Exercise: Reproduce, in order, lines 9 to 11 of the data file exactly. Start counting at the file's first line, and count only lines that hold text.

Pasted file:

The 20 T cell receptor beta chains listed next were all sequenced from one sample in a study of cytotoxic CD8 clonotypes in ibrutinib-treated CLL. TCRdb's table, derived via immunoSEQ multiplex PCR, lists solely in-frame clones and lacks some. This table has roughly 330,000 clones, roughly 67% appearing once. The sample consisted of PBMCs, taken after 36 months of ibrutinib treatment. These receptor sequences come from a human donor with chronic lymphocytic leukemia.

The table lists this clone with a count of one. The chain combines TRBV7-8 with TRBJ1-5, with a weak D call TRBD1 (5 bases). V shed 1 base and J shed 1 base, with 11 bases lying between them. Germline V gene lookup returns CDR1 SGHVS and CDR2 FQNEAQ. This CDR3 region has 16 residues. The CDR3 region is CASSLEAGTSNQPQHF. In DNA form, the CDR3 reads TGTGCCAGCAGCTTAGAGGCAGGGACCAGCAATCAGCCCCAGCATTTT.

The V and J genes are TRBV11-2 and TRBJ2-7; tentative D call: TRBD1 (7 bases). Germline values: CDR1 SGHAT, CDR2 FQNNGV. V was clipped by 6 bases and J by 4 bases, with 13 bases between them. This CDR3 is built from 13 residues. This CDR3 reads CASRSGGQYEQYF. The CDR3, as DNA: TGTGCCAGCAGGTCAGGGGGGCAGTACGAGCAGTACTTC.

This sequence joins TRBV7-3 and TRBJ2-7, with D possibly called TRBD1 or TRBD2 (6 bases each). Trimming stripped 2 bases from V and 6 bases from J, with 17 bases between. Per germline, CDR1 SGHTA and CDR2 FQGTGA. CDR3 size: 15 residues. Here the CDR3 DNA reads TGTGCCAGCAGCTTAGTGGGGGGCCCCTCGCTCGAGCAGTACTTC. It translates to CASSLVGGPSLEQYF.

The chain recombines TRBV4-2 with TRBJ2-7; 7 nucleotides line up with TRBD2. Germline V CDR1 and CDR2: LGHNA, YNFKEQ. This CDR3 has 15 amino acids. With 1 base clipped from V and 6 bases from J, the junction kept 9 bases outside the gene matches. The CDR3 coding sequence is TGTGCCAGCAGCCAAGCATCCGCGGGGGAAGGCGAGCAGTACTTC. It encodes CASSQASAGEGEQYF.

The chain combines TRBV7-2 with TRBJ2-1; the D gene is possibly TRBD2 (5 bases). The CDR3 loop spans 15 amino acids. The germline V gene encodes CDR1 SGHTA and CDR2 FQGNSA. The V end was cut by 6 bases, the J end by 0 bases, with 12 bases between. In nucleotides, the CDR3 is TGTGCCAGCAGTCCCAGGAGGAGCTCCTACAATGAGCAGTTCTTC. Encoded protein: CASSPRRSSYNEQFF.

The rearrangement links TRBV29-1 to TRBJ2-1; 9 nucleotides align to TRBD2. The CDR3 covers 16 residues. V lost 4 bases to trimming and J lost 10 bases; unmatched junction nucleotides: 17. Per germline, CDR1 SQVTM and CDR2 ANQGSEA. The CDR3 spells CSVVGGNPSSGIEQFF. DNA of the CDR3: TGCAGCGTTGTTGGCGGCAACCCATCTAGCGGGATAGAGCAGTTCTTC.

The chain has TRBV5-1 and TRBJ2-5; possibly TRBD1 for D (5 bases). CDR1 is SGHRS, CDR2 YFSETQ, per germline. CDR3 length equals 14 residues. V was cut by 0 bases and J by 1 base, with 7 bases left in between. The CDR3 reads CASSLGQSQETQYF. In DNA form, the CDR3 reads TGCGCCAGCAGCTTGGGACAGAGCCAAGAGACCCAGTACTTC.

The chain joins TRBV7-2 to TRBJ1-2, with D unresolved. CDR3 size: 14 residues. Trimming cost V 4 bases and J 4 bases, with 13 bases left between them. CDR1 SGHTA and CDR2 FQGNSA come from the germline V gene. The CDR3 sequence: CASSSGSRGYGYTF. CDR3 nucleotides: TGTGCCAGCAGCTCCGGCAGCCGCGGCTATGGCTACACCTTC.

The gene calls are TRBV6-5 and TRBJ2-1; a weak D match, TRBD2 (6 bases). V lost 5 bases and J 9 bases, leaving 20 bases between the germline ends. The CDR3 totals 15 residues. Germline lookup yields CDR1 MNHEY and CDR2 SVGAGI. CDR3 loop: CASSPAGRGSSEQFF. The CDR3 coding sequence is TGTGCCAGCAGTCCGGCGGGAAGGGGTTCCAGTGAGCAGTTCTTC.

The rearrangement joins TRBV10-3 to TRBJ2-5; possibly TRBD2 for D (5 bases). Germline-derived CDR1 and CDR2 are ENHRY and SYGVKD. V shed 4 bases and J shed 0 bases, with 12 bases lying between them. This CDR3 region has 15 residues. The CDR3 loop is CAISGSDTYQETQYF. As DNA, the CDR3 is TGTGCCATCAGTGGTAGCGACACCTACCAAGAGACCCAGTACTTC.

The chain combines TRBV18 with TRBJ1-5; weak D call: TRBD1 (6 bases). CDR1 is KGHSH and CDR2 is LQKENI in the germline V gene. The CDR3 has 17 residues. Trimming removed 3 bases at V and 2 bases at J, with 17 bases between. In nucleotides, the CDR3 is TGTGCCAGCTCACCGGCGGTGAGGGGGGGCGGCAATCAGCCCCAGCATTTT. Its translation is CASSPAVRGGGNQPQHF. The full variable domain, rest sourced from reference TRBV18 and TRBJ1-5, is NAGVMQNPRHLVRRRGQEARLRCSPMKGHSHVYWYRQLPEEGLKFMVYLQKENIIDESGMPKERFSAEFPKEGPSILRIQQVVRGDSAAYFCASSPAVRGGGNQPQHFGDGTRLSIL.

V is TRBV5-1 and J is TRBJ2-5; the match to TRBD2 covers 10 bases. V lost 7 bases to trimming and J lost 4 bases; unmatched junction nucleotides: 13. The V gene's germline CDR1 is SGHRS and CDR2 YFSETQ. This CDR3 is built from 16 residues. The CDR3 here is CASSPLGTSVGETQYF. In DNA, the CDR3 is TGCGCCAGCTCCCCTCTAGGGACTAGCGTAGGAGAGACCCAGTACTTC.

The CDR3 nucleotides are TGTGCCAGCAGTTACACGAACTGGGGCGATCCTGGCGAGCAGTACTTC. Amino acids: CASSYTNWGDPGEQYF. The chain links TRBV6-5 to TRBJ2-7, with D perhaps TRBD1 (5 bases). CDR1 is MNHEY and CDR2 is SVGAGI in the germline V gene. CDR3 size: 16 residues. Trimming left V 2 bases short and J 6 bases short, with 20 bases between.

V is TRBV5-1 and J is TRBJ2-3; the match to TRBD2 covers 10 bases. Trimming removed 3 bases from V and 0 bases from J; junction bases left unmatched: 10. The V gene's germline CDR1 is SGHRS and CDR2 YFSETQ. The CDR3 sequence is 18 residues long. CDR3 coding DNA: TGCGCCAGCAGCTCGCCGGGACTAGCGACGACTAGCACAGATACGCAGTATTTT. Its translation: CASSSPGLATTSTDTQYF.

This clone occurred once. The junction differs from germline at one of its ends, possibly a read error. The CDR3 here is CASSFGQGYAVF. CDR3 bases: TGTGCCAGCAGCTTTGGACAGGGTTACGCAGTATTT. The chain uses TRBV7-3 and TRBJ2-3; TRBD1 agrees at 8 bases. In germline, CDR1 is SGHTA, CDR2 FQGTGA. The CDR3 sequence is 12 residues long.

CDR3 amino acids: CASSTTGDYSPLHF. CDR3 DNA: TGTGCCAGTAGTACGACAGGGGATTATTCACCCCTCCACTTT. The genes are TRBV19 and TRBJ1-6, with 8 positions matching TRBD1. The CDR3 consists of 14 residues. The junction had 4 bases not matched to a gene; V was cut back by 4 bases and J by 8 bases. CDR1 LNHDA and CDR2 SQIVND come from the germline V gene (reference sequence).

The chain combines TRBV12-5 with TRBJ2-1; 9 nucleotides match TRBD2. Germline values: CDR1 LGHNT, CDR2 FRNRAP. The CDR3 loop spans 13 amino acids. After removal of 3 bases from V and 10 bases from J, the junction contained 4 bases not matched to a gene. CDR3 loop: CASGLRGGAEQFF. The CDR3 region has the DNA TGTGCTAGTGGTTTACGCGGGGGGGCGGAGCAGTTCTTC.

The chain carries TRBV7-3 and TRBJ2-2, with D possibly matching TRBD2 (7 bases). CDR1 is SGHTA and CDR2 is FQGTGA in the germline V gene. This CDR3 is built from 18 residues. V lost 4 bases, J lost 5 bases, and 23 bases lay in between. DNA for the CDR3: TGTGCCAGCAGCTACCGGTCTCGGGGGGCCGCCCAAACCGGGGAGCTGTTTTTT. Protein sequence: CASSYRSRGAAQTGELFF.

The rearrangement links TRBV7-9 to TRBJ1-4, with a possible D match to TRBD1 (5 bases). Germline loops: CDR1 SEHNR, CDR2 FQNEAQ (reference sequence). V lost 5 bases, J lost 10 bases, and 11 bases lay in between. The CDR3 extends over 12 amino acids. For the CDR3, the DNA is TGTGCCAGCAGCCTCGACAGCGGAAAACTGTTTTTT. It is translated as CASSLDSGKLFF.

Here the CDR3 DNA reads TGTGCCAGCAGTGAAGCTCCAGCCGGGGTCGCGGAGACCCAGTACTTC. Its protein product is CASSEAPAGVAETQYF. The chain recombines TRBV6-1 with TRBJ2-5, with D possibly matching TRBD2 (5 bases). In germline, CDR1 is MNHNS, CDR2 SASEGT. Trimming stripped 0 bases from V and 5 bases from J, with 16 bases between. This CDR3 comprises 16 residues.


The chain joins TRBV7-2 to TRBJ1-2, with D unresolved. CDR3 size: 14 residues. Trimming cost V 4 bases and J 4 bases, with 13 bases left between them. CDR1 SGHTA and CDR2 FQGNSA come from the germline V gene. The CDR3 sequence: CASSSGSRGYGYTF. CDR3 nucleotides: TGTGCCAGCAGCTCCGGCAGCCGCGGCTATGGCTACACCTTC.

The gene calls are TRBV6-5 and TRBJ2-1; a weak D match, TRBD2 (6 bases). V lost 5 bases and J 9 bases, leaving 20 bases between the germline ends. The CDR3 totals 15 residues. Germline lookup yields CDR1 MNHEY and CDR2 SVGAGI. CDR3 loop: CASSPAGRGSSEQFF. The CDR3 coding sequence is TGTGCCAGCAGTCCGGCGGGAAGGGGTTCCAGTGAGCAGTTCTTC.

The rearrangement joins TRBV10-3 to TRBJ2-5; possibly TRBD2 for D (5 bases). Germline-derived CDR1 and CDR2 are ENHRY and SYGVKD. V shed 4 bases and J shed 0 bases, with 12 bases lying between them. This CDR3 region has 15 residues. The CDR3 loop is CAISGSDTYQETQYF. As DNA, the CDR3 is TGTGCCATCAGTGGTAGCGACACCTACCAAGAGACCCAGTACTTC.